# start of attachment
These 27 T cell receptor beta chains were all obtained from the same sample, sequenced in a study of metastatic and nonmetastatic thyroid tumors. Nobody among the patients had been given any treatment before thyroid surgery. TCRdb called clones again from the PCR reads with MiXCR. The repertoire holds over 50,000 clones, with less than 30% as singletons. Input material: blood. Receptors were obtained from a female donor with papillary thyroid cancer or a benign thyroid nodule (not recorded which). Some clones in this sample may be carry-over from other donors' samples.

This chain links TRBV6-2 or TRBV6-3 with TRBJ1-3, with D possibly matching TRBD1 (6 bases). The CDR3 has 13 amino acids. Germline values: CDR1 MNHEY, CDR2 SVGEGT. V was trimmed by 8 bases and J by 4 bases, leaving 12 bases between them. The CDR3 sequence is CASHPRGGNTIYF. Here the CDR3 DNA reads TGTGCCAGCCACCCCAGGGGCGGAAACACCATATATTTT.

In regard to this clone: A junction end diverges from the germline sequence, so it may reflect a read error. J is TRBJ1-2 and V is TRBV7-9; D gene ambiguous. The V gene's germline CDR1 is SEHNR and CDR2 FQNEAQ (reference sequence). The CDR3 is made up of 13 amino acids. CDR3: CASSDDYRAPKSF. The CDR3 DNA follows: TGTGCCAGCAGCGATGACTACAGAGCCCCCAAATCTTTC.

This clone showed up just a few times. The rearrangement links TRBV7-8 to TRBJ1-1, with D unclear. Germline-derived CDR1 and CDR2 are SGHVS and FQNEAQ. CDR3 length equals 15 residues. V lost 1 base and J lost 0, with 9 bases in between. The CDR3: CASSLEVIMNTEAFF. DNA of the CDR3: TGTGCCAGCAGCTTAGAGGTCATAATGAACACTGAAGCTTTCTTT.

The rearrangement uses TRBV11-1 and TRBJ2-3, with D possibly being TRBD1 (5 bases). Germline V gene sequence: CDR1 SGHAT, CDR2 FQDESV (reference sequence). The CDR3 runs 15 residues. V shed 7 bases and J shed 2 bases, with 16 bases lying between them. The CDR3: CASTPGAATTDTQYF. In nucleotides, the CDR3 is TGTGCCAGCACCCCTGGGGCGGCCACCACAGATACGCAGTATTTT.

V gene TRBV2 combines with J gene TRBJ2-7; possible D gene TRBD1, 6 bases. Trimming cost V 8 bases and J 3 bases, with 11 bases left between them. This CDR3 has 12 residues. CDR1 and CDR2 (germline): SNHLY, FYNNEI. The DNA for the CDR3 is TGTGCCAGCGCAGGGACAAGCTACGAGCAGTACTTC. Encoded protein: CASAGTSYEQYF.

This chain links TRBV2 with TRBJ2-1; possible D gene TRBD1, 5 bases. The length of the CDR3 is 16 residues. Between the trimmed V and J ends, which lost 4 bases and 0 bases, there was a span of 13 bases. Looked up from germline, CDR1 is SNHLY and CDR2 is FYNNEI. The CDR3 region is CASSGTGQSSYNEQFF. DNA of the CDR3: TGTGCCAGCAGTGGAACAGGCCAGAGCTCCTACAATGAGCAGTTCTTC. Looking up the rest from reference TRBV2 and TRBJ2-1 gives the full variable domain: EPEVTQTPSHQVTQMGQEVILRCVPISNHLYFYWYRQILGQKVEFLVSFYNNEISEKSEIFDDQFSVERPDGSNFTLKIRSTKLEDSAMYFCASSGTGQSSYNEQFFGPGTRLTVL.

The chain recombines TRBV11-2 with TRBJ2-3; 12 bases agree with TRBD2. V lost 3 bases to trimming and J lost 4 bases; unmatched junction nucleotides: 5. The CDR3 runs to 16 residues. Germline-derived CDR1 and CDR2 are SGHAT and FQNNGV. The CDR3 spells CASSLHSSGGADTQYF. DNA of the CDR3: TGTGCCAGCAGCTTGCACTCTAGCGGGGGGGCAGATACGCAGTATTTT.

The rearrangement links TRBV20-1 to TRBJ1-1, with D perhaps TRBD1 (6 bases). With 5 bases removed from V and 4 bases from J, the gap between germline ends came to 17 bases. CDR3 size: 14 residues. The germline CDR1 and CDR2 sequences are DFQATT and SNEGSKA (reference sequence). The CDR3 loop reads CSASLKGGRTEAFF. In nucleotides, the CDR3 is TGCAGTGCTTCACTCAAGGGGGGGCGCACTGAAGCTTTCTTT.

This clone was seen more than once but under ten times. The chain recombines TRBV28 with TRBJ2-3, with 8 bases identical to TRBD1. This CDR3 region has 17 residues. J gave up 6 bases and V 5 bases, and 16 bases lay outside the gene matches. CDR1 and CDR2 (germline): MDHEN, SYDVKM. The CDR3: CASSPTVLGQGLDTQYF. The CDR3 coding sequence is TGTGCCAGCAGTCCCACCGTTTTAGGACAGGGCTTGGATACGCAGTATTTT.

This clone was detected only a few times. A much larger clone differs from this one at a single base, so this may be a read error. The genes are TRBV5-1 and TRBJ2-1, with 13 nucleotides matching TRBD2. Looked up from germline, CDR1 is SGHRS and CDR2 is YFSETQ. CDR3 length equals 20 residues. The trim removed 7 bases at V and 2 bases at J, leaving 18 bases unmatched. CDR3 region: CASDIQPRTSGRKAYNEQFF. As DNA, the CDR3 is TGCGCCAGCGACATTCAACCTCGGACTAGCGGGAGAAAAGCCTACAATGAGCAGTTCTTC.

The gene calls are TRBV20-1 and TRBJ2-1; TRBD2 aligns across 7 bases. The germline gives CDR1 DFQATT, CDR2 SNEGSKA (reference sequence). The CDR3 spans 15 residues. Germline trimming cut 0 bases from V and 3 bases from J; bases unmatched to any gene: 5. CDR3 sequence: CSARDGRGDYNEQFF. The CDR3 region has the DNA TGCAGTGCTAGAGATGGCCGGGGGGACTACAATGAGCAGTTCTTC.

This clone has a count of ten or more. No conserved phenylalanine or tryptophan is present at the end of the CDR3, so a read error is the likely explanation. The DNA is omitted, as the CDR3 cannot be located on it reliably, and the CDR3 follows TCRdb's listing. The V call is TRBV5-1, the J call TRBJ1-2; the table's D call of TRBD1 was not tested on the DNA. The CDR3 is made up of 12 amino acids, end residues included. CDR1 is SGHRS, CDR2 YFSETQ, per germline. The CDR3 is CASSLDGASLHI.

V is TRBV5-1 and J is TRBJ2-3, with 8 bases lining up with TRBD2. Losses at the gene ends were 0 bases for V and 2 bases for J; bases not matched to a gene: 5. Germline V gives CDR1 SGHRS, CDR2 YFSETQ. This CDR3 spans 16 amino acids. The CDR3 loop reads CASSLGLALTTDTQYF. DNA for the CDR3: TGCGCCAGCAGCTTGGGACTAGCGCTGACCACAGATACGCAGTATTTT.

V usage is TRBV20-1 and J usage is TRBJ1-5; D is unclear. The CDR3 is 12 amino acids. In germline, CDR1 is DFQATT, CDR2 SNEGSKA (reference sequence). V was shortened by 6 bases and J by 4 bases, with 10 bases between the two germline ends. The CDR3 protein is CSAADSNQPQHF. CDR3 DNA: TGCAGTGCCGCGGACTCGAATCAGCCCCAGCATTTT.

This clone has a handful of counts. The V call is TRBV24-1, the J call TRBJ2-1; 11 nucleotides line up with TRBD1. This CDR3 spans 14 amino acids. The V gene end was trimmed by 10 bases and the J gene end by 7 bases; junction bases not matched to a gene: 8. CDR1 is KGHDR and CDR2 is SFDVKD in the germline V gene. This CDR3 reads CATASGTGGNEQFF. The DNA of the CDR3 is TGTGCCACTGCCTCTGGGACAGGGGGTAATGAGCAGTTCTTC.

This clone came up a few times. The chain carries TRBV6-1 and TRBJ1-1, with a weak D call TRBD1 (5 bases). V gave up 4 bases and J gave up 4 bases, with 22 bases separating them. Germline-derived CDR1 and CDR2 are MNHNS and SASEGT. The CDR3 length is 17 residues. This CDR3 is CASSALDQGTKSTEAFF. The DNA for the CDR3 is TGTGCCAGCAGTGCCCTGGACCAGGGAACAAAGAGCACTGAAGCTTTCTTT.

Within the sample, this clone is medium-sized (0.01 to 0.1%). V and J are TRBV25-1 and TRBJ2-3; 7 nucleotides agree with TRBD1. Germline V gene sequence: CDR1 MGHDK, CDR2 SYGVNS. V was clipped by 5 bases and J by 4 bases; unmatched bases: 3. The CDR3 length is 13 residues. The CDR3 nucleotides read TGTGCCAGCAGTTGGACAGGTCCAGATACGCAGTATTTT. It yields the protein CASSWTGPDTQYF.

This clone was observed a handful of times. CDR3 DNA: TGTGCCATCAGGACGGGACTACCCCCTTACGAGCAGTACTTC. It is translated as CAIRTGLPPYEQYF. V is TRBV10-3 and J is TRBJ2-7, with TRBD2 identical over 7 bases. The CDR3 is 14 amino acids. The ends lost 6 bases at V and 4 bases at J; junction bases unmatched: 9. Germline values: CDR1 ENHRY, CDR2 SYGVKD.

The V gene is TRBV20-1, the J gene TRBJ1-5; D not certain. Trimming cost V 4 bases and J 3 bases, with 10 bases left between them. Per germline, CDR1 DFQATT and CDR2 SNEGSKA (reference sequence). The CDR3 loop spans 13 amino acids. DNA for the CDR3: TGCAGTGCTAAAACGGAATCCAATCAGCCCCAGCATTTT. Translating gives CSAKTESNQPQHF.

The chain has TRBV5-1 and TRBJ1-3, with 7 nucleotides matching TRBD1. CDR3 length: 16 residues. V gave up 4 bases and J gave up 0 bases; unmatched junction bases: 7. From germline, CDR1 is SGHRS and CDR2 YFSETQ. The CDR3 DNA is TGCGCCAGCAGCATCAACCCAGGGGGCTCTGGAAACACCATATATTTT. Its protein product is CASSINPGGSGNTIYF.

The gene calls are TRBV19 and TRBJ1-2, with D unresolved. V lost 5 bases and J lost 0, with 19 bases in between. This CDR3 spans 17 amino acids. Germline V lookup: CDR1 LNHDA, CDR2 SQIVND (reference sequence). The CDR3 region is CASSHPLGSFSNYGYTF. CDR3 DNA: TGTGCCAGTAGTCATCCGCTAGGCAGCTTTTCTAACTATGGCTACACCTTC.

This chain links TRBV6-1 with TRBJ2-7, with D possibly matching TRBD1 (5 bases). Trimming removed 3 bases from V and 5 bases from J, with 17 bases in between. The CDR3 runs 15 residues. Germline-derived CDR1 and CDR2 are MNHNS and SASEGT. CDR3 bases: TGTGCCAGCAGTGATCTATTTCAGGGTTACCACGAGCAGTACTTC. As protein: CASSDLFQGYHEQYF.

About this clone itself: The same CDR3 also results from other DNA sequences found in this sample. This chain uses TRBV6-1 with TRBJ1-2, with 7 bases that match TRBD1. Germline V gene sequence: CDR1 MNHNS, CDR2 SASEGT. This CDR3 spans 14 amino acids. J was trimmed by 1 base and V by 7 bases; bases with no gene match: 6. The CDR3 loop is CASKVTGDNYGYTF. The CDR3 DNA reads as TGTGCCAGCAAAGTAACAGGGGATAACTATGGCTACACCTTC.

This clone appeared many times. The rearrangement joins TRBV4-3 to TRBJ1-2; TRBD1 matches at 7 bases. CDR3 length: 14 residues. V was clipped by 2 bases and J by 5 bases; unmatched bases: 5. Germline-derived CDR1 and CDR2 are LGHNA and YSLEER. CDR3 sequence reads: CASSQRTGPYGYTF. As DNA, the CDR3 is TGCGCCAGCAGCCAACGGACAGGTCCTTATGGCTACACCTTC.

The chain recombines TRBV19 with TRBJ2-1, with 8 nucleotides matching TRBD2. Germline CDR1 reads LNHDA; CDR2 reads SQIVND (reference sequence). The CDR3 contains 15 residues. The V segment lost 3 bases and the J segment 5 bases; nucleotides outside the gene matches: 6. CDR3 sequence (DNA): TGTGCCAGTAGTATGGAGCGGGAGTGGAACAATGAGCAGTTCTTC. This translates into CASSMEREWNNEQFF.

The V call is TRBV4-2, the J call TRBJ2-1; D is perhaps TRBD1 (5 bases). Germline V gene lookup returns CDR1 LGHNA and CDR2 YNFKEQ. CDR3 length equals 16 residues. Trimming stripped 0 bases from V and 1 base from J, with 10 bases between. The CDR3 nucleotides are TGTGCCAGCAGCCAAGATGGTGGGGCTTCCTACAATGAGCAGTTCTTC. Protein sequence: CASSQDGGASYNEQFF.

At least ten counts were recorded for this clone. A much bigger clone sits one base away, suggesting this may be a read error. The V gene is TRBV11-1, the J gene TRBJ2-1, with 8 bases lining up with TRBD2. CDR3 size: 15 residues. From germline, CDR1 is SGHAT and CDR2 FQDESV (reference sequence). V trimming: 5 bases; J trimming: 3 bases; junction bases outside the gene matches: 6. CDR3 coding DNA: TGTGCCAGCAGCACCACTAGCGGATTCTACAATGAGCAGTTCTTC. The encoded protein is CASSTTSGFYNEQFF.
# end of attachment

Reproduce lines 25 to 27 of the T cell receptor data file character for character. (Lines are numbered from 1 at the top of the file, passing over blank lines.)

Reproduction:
This clone appeared many times. The rearrangement joins TRBV4-3 to TRBJ1-2; TRBD1 matches at 7 bases. CDR3 length: 14 residues. V was clipped by 2 bases and J by 5 bases; unmatched bases: 5. Germline-derived CDR1 and CDR2 are LGHNA and YSLEER. CDR3 sequence reads: CASSQRTGPYGYTF. As DNA, the CDR3 is TGCGCCAGCAGCCAACGGACAGGTCCTTATGGCTACACCTTC.

The chain recombines TRBV19 with TRBJ2-1, with 8 nucleotides matching TRBD2. Germline CDR1 reads LNHDA; CDR2 reads SQIVND (reference sequence). The CDR3 contains 15 residues. The V segment lost 3 bases and the J segment 5 bases; nucleotides outside the gene matches: 6. CDR3 sequence (DNA): TGTGCCAGTAGTATGGAGCGGGAGTGGAACAATGAGCAGTTCTTC. This translates into CASSMEREWNNEQFF.

The V call is TRBV4-2, the J call TRBJ2-1; D is perhaps TRBD1 (5 bases). Germline V gene lookup returns CDR1 LGHNA and CDR2 YNFKEQ. CDR3 length equals 16 residues. Trimming stripped 0 bases from V and 1 base from J, with 10 bases between. The CDR3 nucleotides are TGTGCCAGCAGCCAAGATGGTGGGGCTTCCTACAATGAGCAGTTCTTC. Protein sequence: CASSQDGGASYNEQFF.